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Eastern Wood-Pewee Video Stock Footage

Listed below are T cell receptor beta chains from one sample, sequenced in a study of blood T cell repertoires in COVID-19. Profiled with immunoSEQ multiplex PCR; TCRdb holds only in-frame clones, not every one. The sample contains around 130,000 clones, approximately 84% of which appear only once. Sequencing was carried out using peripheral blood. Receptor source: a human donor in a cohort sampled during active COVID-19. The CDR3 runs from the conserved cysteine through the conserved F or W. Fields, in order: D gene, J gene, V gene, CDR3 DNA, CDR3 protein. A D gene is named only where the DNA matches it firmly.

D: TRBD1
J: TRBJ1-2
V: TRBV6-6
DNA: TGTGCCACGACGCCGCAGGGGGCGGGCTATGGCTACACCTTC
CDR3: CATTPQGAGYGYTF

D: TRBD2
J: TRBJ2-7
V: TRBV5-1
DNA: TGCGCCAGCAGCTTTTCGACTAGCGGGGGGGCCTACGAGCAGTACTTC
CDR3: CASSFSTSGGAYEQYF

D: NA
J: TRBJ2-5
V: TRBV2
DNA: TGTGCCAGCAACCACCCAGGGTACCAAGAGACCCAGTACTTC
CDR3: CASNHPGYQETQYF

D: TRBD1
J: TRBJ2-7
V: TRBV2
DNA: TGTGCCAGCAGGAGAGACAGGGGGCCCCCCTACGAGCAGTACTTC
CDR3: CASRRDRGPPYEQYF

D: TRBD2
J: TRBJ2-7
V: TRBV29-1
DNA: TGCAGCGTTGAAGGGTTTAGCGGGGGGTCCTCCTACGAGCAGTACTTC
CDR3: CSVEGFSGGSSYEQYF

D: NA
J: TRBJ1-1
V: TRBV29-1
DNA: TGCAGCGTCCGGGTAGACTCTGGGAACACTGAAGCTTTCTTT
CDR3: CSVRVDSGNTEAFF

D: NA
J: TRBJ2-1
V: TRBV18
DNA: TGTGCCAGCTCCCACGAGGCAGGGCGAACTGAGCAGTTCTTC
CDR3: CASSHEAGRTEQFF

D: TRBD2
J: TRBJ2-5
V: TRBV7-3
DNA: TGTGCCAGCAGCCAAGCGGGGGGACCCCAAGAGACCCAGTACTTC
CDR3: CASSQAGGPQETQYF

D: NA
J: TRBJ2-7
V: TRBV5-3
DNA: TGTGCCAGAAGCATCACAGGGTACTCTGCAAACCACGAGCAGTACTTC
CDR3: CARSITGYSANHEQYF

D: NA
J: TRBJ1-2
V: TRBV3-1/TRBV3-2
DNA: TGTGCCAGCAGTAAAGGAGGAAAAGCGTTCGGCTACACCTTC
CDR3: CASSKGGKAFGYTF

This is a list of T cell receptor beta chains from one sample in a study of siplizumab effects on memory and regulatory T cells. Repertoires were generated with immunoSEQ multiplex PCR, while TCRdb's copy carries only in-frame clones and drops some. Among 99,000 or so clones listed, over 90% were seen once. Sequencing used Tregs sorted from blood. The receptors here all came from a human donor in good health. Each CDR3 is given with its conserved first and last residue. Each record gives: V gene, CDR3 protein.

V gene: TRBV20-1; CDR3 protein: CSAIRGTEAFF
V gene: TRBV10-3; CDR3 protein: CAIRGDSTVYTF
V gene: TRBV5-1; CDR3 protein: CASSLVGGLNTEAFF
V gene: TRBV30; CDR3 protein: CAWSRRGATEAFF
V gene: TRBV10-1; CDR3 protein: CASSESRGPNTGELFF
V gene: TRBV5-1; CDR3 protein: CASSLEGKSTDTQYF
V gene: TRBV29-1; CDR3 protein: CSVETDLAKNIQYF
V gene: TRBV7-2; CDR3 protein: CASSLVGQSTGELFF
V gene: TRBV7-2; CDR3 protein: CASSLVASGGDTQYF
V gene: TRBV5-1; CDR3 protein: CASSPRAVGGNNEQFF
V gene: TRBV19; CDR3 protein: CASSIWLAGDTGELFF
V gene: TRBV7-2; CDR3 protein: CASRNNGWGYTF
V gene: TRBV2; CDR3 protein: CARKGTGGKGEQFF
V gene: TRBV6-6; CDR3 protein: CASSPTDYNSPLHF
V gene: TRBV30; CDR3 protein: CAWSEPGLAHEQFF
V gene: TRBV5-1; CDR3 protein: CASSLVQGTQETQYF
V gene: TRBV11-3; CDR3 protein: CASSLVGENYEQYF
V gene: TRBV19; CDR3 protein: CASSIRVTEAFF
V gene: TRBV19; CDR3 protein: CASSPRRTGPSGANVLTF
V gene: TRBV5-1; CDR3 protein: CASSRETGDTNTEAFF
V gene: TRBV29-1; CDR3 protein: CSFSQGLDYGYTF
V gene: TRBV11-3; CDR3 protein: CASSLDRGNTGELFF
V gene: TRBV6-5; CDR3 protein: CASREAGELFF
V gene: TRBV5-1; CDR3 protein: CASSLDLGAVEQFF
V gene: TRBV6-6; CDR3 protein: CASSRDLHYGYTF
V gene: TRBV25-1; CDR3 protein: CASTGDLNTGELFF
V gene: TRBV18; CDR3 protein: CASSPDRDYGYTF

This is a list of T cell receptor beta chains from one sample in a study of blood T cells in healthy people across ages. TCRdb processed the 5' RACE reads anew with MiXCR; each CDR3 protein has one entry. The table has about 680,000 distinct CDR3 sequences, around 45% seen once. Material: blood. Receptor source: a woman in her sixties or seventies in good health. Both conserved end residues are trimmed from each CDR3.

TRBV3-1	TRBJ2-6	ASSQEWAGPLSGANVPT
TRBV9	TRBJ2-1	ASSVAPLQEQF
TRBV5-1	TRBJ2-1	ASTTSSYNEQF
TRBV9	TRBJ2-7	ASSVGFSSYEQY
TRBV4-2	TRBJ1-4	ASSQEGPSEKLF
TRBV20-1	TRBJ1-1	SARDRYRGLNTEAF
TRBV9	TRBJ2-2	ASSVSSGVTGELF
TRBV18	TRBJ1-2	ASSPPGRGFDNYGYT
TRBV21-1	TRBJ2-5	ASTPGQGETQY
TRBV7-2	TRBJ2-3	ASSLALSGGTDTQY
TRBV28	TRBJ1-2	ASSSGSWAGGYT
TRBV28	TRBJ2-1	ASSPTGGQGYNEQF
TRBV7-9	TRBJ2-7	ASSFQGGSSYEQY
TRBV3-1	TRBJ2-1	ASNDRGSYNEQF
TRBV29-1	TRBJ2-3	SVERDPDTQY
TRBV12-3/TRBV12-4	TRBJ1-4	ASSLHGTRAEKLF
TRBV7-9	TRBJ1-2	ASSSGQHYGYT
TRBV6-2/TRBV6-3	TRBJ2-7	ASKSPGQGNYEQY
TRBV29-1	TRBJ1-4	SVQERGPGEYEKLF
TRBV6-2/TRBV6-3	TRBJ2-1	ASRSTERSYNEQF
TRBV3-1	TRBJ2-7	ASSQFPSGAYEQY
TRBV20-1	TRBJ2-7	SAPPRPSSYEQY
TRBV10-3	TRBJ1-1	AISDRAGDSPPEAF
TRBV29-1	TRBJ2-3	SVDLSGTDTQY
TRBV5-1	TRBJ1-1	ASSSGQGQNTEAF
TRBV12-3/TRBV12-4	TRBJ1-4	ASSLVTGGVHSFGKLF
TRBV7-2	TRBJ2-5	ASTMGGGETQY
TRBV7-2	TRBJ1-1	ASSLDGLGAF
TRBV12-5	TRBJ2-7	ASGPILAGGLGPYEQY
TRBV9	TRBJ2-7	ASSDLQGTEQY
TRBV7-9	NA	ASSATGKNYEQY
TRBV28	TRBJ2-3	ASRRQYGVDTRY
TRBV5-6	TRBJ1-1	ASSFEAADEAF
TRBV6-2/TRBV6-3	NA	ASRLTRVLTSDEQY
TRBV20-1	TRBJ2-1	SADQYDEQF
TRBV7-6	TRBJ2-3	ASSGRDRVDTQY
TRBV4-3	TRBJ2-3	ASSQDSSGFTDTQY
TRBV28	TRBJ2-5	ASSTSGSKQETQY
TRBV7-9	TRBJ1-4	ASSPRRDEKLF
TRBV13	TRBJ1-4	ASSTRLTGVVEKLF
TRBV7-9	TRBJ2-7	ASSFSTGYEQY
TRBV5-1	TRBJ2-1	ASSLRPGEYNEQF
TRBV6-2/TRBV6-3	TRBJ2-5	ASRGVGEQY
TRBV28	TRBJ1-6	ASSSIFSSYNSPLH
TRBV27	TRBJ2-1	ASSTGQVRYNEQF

The eastern wood pewee is 13.5–15 cm (5.3–5.9 in) in length and weighs around 14 g (0.49 oz). The sexes are alike. The adult is gray-olive on the upperparts with light underparts, washed with olive on the breast. Each wing has two pale wing bars, and the primary remiges are long, giving the wingtip a slim and very pointed appearance. The upper part of the bill is dark, the lower part is yellowish. The songs are basically a mournful whistled pee-a'wee given in a series, which gave this bird its name, and a "pe-wee" with a rising note at the end. The western wood pewee (C. sordidulus) is essentially indistinguishable visually. But its range is parapatric to the west of the eastern wood pewee and its song—a descending tsee-tsee-tsee-peeer—is entirely different. The eastern phoebe (Sayornis phoebe) is similar, particularly in the worn plumage after breeding. It always lacks clearly defined wingbars, however, and bobs its tail frequently. It has a shorter primary projection. The eastern phoebe is also present on the breeding grounds by March, while eastern wood pewees do not arrive until very late April and early May. The songs (fee-bee, fee-bee) and calls (chip) are quite different. The least flycatcher (Empidonax minimus) is quite similar to the eastern wood pewee in plumage, but has a bold eye ring and much shorter primary projection, appearing rather blunt-winged. It also has a shorter bill and is smaller overall. The songs (che-bec, che-bec) and call...
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